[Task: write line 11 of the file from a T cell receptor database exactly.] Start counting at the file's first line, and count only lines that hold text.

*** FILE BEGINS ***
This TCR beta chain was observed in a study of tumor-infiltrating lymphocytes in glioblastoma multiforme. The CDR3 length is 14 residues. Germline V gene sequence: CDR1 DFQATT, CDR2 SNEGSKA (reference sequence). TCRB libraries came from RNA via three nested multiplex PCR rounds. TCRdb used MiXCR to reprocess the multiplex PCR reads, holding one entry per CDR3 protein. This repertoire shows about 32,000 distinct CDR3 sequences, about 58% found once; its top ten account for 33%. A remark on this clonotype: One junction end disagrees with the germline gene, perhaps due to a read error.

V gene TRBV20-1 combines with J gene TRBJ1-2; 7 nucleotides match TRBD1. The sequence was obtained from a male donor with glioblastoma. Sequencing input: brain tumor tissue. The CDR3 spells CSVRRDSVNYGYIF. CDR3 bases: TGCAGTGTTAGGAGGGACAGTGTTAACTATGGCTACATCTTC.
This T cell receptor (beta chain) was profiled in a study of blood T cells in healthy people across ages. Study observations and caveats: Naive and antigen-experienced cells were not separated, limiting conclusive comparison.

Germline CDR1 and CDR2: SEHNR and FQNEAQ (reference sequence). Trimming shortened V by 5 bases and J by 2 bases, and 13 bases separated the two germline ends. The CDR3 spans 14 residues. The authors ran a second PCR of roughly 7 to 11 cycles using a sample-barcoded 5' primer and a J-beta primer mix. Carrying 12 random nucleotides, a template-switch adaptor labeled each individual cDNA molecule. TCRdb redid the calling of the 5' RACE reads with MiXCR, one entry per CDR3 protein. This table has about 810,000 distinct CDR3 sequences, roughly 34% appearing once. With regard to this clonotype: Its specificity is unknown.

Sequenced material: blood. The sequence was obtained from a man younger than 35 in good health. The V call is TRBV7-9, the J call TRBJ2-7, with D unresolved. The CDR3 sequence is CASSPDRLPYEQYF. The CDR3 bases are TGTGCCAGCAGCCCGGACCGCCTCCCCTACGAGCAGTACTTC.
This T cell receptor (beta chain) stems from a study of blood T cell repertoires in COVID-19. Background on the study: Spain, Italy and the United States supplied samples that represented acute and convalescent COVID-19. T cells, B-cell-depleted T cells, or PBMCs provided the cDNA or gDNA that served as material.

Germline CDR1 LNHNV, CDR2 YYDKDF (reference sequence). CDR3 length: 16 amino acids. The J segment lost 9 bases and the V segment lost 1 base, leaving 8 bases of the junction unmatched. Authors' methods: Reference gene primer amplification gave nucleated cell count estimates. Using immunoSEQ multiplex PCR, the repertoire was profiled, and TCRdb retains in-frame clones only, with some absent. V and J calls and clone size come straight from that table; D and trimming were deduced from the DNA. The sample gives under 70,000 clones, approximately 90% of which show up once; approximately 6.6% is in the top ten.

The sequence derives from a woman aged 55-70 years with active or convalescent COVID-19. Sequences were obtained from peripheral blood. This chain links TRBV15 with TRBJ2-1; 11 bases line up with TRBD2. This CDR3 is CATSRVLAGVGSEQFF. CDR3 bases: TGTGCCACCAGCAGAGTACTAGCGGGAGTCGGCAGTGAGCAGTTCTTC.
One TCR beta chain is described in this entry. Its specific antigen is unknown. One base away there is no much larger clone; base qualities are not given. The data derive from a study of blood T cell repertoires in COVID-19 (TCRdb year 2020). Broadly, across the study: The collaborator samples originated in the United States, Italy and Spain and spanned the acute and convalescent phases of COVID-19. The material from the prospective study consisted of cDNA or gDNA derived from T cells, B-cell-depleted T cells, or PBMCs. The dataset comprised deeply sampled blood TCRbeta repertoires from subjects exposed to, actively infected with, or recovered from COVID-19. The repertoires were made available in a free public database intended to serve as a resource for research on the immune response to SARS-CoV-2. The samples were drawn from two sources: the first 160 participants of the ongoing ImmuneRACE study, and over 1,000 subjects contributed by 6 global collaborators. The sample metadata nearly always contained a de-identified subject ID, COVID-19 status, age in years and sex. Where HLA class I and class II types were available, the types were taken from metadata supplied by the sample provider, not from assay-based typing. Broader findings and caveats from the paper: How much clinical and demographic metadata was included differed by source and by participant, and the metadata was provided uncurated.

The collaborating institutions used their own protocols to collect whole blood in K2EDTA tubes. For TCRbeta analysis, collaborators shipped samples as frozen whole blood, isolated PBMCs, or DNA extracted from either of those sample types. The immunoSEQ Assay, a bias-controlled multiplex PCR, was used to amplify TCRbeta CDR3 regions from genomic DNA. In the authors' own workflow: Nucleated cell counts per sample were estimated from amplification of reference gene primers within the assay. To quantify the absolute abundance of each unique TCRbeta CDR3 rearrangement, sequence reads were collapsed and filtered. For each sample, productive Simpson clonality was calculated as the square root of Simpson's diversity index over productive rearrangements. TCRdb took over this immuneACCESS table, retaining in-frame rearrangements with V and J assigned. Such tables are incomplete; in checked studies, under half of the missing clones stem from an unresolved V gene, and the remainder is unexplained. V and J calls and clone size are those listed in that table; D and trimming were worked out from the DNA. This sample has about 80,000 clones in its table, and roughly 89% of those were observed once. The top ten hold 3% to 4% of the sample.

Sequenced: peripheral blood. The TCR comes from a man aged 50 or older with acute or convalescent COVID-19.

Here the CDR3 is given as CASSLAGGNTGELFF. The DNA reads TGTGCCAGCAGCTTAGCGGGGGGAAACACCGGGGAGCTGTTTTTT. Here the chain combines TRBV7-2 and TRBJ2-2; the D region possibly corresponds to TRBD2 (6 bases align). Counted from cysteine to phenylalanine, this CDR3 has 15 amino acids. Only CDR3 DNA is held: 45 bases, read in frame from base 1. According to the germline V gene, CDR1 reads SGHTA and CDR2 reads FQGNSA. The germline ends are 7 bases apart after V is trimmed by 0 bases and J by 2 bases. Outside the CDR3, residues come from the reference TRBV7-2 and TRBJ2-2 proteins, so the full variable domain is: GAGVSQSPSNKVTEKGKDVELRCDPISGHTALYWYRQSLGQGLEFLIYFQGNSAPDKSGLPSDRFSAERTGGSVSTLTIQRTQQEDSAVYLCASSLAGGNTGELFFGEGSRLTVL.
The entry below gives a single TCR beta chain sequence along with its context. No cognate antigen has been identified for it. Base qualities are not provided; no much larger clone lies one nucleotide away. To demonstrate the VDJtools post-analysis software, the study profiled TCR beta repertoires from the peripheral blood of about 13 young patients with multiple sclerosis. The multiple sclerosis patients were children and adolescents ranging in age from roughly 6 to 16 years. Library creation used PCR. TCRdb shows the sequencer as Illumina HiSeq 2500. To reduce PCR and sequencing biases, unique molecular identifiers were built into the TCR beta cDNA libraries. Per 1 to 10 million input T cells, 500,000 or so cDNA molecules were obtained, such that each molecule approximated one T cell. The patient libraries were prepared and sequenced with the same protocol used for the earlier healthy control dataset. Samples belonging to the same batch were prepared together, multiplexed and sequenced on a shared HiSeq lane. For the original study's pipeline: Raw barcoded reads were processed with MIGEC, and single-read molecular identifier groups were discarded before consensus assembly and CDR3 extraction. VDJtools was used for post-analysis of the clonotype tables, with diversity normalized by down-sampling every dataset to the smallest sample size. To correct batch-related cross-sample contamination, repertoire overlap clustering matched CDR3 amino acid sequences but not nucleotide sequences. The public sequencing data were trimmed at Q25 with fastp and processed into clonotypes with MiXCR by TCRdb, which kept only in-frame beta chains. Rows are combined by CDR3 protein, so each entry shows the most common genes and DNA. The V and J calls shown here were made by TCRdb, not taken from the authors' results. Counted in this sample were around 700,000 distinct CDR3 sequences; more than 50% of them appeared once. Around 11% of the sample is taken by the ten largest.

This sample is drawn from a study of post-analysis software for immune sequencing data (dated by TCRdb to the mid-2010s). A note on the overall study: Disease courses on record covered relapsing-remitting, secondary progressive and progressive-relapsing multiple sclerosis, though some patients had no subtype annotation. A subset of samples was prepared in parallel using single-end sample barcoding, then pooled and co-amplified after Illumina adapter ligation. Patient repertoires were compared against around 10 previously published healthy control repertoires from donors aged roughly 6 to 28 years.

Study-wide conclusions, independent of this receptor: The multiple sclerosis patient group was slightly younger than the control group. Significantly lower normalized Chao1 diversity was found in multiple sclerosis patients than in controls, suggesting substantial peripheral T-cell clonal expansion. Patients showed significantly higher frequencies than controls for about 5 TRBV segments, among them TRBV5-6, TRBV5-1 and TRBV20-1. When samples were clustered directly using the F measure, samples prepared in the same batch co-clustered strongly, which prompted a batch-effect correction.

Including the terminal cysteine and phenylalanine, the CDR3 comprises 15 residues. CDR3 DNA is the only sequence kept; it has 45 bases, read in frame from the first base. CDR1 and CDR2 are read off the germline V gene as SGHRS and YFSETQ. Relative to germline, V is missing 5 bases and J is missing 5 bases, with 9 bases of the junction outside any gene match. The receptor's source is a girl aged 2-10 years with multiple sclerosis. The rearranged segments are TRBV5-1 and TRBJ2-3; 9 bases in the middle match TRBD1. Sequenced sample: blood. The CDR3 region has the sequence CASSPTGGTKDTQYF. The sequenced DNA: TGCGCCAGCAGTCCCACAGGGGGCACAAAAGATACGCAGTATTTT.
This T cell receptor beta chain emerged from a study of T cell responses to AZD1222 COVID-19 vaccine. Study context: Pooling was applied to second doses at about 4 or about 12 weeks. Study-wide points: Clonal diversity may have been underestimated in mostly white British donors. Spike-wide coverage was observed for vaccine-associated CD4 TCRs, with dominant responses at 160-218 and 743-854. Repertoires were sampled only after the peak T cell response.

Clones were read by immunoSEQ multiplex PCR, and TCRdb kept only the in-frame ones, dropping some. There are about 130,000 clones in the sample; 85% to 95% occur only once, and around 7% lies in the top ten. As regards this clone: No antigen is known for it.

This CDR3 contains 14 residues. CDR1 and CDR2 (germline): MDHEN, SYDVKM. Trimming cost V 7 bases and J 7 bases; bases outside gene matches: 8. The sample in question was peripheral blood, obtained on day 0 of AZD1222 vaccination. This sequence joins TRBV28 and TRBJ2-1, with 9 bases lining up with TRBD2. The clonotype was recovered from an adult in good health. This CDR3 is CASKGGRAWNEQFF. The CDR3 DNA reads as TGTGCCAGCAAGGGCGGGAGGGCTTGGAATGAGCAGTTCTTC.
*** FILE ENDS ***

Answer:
Sequenced: peripheral blood. The TCR comes from a man aged 50 or older with acute or convalescent COVID-19.